Lakers' dominance too much for Jazz to overcome in 111-96 Game 4 victory
The Lakers had the Jazz right where they wanted them, building a double-digit half-time lead, establishing continued dominance from Kobe Bryant and Pau Gasol and sucking the atmosphere right out of Energy Solutions Arena.
But then the second half began. As it had been all series, the Jazz never relented in the Lakers' quest to put the game away. And with the Lakers' tendency to coast after building large leads, Utah's workmanlike attitude again brought them back in the game and reduced the Lakers' lead to single digits. In typical fashion, however, the Lakers' talent turned back on, resulting in a 111-96 Game 4 victory Monday over Utah, marking the first time the Jazz have been swept in a seven-game series.
Even though the Lakers' 4-0 easily pushed them to their third consecutive West Finals -- beginning Monday against Phoenix at Staples Center -- the Lakers aren't exactly playing sharp at all times. Case in point, the Jazz chipped away at double-digit leads in Games 1 and 2, would have taken Game 3 had Deron Williams and Wesley Matthews converted on game-winning shots and slashed the Lakers' comfortable lead again in Game 4. The Jazz also simply didn't have the parts necessary to compete with the Lakers, especially with Mehmet Okur (ruptured left Achilles) out for the series and Andrei Kirilenko (strained left calf) not returning until Game 3. I had maintained for a while that the Lakers needed to be at their peak in the postseason to ensure a second consecutive title.
Though they haven't exactly reached that point, the Lakers have made significant progress in other areas. Lakers guard Kobe Bryant appears as healthy as he has been in the past few months, with his 32 points on 11 of 23 shooting marking the fifth consecutive game he's scored at least 30 points. His lift was noticeably high in Game 4, helping him sink fallaway jumpers in the post and increase his elevation on pull-ups, two qualities that were instrumental in scoring the team's first seven points to stave off before Utah went on a 7-0 run to cut the Lakers' lead to 65-59 with 5:28 remaining. No doubt, a week of rest will only embolden Bryant's gave even more, given that his previous ineffectiveness mostly rooted in his injuries and how he and his teammates didn't always adjust properly to those injuries.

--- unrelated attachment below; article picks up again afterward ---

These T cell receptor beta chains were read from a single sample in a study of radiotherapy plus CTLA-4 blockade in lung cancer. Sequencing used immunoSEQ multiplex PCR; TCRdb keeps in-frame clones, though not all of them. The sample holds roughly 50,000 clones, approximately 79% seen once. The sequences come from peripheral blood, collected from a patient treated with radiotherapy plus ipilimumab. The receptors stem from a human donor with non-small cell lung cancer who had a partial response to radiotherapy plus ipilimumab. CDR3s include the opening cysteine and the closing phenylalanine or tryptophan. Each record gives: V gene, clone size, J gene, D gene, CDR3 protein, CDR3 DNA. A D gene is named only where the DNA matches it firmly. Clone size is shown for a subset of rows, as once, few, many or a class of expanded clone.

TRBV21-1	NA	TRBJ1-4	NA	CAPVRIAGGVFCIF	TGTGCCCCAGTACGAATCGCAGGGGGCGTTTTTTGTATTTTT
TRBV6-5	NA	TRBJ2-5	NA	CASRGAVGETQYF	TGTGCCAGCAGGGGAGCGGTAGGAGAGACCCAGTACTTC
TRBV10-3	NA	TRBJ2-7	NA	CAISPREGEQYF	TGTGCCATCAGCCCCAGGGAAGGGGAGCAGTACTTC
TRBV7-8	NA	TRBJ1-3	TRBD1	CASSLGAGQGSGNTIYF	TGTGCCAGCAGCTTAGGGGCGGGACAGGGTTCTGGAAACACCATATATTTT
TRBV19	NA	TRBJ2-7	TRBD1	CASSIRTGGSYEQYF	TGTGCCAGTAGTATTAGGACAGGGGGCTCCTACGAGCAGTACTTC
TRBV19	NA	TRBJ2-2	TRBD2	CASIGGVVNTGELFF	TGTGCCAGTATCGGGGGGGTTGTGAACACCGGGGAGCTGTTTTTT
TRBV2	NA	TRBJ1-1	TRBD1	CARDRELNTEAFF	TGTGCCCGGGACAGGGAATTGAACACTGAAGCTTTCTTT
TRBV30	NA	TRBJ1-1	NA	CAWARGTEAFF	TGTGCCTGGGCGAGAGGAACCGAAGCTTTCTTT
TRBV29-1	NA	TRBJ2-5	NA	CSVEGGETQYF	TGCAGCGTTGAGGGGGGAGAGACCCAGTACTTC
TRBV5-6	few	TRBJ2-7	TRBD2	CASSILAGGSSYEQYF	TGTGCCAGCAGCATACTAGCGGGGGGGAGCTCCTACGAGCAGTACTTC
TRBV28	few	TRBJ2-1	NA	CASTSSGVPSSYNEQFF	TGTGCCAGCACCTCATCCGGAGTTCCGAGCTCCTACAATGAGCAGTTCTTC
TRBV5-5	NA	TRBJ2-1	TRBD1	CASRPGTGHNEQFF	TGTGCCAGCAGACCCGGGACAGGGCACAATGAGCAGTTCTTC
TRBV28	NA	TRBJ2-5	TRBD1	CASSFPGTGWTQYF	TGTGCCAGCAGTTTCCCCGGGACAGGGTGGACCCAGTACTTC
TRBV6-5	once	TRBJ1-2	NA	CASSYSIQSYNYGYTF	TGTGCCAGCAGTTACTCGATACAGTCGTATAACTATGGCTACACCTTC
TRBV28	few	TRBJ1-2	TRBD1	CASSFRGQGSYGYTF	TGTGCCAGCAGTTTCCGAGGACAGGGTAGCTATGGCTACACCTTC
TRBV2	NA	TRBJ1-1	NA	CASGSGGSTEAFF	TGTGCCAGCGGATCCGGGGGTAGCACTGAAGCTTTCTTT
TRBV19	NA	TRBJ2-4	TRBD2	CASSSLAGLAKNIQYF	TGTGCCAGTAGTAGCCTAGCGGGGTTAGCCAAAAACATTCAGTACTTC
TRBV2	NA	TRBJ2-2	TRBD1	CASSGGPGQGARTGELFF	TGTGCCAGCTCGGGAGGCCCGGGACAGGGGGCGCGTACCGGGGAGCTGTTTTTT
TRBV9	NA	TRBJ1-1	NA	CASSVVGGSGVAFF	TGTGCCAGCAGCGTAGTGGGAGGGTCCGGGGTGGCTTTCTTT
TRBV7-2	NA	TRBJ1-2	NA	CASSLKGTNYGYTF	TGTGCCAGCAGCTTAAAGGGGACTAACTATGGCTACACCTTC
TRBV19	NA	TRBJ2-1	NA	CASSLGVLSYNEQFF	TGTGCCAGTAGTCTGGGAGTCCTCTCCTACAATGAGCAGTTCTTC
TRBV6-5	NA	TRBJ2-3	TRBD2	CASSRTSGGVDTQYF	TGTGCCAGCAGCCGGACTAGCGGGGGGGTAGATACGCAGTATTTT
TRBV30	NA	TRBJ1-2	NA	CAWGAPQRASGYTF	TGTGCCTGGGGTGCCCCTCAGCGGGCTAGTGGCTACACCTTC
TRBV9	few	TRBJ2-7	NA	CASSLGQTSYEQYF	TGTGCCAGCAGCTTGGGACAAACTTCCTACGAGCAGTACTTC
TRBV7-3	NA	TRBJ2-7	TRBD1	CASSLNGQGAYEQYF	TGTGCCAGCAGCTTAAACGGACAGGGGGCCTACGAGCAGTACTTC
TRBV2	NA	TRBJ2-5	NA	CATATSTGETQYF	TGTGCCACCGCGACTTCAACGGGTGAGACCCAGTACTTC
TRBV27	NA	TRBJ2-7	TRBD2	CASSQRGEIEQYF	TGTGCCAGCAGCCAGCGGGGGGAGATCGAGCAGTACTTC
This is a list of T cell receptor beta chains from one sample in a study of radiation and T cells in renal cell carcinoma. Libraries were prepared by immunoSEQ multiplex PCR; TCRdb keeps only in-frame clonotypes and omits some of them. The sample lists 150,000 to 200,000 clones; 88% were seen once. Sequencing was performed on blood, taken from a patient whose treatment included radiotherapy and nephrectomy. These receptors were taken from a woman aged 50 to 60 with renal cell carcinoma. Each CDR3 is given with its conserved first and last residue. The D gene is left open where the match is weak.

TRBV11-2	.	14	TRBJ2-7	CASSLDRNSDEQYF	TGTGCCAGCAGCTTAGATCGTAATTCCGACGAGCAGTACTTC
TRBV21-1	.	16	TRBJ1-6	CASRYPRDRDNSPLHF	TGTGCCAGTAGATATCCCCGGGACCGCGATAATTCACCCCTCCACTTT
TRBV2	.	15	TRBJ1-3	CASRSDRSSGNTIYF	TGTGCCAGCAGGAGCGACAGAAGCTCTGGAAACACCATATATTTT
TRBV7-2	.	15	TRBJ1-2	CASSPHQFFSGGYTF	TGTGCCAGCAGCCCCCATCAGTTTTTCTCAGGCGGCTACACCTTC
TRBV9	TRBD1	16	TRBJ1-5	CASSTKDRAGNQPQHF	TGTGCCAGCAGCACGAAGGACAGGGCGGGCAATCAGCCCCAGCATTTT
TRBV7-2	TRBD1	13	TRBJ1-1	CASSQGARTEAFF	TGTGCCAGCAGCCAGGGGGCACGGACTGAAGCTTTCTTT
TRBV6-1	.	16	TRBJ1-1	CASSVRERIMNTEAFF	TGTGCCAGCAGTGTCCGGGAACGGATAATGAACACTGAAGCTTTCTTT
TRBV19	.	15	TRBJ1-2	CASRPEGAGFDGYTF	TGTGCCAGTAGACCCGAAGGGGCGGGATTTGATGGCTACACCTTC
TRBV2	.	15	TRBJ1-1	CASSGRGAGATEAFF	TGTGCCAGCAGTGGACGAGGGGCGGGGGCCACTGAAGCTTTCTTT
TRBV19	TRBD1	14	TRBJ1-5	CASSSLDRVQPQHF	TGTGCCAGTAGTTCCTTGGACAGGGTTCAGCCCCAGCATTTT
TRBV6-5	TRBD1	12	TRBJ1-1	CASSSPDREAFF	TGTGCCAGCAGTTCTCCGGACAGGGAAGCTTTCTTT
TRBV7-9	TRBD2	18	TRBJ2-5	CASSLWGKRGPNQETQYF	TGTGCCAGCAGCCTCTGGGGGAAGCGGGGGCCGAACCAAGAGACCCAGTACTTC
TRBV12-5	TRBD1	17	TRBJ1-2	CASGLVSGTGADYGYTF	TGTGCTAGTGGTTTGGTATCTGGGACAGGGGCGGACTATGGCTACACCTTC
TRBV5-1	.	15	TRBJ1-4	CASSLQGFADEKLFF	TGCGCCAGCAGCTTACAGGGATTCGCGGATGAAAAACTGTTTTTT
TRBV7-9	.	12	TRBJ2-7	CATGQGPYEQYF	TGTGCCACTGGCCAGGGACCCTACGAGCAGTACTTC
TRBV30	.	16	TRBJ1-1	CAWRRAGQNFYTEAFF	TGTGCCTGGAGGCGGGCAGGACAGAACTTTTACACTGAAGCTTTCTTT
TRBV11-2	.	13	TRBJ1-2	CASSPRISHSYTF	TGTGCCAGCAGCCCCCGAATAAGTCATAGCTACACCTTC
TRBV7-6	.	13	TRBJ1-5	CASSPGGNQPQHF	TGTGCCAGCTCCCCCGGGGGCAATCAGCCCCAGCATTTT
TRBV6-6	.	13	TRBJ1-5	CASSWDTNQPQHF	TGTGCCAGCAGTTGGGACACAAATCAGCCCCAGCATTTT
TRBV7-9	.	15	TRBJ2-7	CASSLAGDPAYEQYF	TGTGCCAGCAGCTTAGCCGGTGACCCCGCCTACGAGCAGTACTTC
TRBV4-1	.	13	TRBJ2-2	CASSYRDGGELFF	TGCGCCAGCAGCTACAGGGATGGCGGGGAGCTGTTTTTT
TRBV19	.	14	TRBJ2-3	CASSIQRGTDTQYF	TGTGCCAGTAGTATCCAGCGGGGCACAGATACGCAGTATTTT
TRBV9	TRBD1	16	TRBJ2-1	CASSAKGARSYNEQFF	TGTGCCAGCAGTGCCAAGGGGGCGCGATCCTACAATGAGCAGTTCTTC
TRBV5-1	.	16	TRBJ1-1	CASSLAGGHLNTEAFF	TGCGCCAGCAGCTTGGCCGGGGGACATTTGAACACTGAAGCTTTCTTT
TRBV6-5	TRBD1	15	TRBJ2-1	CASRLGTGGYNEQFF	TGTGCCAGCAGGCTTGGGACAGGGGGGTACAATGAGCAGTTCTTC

Pau Gasol's 33 points on 12 of 18 shooting along with 14 rebounds served as the third time in the four-game series he scored at least 20 points, and served as a rebounding effort from his 14 points on six of 12 shooting in Game 3. Though Utah still made a concerted effort to limit the Lakers' inside, Gasol offset that by sinking outside jumpers.
And Lakers guard Shannon Brown scored 12 points on five of 10 shooting, including two consecutive three-pointers. Though his contributions didn't serve as a game changer, it served as a welcome contrast than when the reserves struggled to maintain leads in Games 1 and 2. I've learned really not to take much from good performances from the bench, but Brown's performance at least served as a reminder of the reserves importance given Phoenix boasts a very dangerous bench.
The Lakers, of course, aren't without their problems, most notably Andrew Bynum's disappearing act (six points on two of six shooting). But the Lakers should feel satisfied with their post-season run knowing their improved play earned them a week off to rest, which should help Bynum's lateral meniscus in his right knee, and a week off to prepare, which should ensure better sustained efforts. When it comes down to it, the postseason involves finding a way to advance, good, bad or ugly. And for the time being, the Lakers have followed down that path.
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Photo: Lakers guard Kobe Bryant tries for a reverse layup against the defense of Utah forwards Paul Millsap (left) and Andrei Kirilenko (47) as well as guard Kyle Korver (background) in the first half Monday night. Credit: Wally Skalij / Los Angeles Times